In 1898 the church closed, and the vaults were dug out and filled in to try and address the problem. But it recurred, causing frequent closures, until one night in 1943 when German bombs fell beside the little church, destroying the windows and causing other major structural damage.

The church closed again, this time never to reopen for regular worship. The fine set of benches went to St Andrew, Ipswich, where they can still be seen. The traditional East Anglian late medieval font went to Brantham, although it has now been returned. The organ went to a church in Norwich. From the 1950s to the 1970s, the church was used as a hall by Ipswich Boys Brigade. Well into the 21st Century, the curious brick partitions in the south aisle were still visible as the remains of their internal dividing walls. You could still see their badminton court marked out in the nave.

After its somewhat turbulent 20th Century, and to its eternal salvation, St Mary at Quay found itself in the care of the Churches Conservation Trust, their only Ipswich church. They gave the building a thorough restoration in the 1990s, and the church was rented out to Ipswich Arts who used it for exhibitions and art 'happenings' and Red Rose Chain Theatre, Ipswich's prominent alternative theatre company, whose home it became for several years. Their banked temporary seating, facing westwards, gave a stunning close view of Ipswich's finest medieval hammerbeam roof. In 2004, the building itself became an installation art project; geiger counters were put outside, and fitted up to the lighting system. They caused a flash of illumination every time background radiation was detected in the docklands air. This was pretty startling if you happened to be driving along the docks road at night, I can tell you.

I first visited the church in the late 1980s, and the most striking impression was of the sense of decay. The walls were blackened, the pillars of the arcades eroded by water ingress. Coming back in 2005 after the restoration, the church was full of light, and completely empty. The nave seemed square, it was so bereft of furnishing. In 2009, I took these photographs:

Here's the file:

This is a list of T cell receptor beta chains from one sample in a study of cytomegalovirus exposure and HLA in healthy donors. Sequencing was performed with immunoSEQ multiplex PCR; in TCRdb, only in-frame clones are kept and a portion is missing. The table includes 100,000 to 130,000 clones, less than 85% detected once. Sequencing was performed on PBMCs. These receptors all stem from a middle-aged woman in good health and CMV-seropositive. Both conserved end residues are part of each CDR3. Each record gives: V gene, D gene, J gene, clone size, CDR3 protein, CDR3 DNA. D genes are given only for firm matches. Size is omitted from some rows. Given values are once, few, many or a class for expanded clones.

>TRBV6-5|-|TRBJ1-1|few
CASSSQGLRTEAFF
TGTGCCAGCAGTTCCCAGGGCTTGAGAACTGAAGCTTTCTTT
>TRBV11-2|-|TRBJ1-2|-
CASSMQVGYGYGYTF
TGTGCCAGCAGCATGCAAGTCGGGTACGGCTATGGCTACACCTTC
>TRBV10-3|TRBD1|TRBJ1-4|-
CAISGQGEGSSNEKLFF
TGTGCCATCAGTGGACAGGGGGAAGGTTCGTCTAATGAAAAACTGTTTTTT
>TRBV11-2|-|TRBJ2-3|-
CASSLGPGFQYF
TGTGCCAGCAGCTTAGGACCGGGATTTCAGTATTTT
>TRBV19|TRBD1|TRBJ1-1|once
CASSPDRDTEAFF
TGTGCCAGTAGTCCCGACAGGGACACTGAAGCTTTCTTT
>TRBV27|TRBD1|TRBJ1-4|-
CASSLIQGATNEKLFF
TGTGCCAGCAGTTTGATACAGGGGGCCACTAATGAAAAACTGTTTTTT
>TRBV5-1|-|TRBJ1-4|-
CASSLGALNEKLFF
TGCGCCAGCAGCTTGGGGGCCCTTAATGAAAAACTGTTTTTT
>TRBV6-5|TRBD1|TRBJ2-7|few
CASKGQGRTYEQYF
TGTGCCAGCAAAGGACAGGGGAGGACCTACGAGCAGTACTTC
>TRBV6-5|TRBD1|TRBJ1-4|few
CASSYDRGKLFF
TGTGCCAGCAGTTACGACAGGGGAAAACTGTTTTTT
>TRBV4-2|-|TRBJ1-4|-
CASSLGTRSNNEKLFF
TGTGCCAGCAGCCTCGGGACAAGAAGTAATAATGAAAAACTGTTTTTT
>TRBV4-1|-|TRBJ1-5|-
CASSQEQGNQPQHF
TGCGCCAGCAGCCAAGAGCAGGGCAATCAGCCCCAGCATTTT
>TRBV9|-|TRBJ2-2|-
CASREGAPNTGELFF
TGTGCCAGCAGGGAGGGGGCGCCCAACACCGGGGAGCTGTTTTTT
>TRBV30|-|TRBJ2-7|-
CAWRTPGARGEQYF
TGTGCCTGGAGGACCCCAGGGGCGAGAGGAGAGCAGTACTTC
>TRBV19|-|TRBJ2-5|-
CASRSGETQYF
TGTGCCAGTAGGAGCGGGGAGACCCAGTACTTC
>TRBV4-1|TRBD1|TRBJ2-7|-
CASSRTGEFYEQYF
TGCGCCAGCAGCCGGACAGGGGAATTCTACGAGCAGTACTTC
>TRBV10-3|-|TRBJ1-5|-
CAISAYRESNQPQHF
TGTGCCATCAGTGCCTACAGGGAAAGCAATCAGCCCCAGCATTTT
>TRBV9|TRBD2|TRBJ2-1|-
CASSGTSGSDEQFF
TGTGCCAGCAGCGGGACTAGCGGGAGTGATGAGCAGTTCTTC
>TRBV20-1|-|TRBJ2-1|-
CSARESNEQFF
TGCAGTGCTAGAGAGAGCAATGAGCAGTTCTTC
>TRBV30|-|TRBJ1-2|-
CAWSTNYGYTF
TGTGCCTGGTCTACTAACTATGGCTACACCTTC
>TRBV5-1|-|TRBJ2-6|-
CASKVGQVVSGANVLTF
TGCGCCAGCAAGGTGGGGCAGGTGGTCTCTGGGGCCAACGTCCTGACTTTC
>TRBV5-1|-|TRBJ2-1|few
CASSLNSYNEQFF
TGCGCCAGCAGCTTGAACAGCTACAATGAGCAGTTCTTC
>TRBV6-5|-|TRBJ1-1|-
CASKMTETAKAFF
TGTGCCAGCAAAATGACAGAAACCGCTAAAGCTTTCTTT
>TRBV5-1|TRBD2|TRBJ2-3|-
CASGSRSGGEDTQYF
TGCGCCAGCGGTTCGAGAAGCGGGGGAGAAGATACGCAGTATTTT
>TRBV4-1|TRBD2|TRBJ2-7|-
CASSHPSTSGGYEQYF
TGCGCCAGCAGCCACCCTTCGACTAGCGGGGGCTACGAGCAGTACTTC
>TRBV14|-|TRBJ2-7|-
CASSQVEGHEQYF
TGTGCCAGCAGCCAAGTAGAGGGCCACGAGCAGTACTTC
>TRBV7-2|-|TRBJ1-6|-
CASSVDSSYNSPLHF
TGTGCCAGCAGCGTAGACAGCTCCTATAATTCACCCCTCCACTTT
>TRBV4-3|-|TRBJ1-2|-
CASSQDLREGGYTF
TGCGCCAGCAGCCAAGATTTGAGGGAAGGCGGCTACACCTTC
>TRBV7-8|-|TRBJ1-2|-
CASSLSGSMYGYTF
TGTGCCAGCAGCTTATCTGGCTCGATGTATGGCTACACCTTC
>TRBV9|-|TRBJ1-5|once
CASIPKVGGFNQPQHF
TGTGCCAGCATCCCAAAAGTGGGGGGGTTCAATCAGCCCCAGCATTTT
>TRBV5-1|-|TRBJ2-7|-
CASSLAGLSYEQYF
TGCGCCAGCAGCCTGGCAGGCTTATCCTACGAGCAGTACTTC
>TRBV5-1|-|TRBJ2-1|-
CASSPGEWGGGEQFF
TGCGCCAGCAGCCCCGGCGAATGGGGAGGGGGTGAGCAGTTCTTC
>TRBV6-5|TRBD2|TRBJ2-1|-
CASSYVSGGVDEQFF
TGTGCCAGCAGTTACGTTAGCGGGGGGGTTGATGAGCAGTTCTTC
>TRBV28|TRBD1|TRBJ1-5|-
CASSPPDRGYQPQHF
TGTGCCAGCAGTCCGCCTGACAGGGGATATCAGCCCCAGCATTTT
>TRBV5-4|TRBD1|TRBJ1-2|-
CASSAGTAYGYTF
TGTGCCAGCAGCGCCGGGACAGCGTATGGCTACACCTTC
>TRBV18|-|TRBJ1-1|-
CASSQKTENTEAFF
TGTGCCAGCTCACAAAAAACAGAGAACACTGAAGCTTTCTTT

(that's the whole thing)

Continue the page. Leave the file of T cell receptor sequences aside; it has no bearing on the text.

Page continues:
north aisle north aisle chapel hoodie George Lovely
I am the Rose of Sharon I am the Lily of the Valleys tiles skull through a squint

However, even as I was wandering around inside, it was becoming clear that the CCT's restoration was largely cosmetic. Decades of heavy traffic rolling past a few feet from the door as well as industrial activity on the soft ground around, coupled with the well-meaning but unfortunate misuse of a concrete raft to stabilise the foundations in the 1940s, meant that St Mary at Quay was crumbling and sinking, and something had to be done urgently. The repair bill would run into millions of pounds.

The Churches Conservation Trust went into partnership with the mental health charity Suffolk Mind, who applied for a Heritage Lottery Fund grant to convert St Mary at Quay into a well-being centre. They were awarded an astonishing 3.6 million, but even so a large proportion of the CCT's budget for the east of England was taken up with the project for a couple of years. A glass mezzanine was put up in the south aisle, which leads through to a two-storey glass and flint office extension in the south-east corner. This is a bit alarming when viewed from the east, rather spoiling the harmony of the church's unified Perpendicular shape, but it could have been a lot worse. It seems almost to echo George Gilbert Scott's south transept on St Peter at the Waterfront a couple of hundred yards to the west.

Work began in April 2014, and is expected to be completed by the end of 2016. The building has been rebadged as Quay Place, and will be available for hire for exhibitions, concerts and so on. What access there will be for church explorers remains to be seen, although everyone involved in the project when I visited at Open Heritage Weekend in September 2016 seemed very friendly, even though they wouldn't let me go and have a look inside the new extension.

  new extension
   

St Mary at Quay double hammerbeam roof

St Mary at Quay font St Mary at Quay

St Mary at Quay

war memorial

 

Amazon commission helps cover the running costs of this site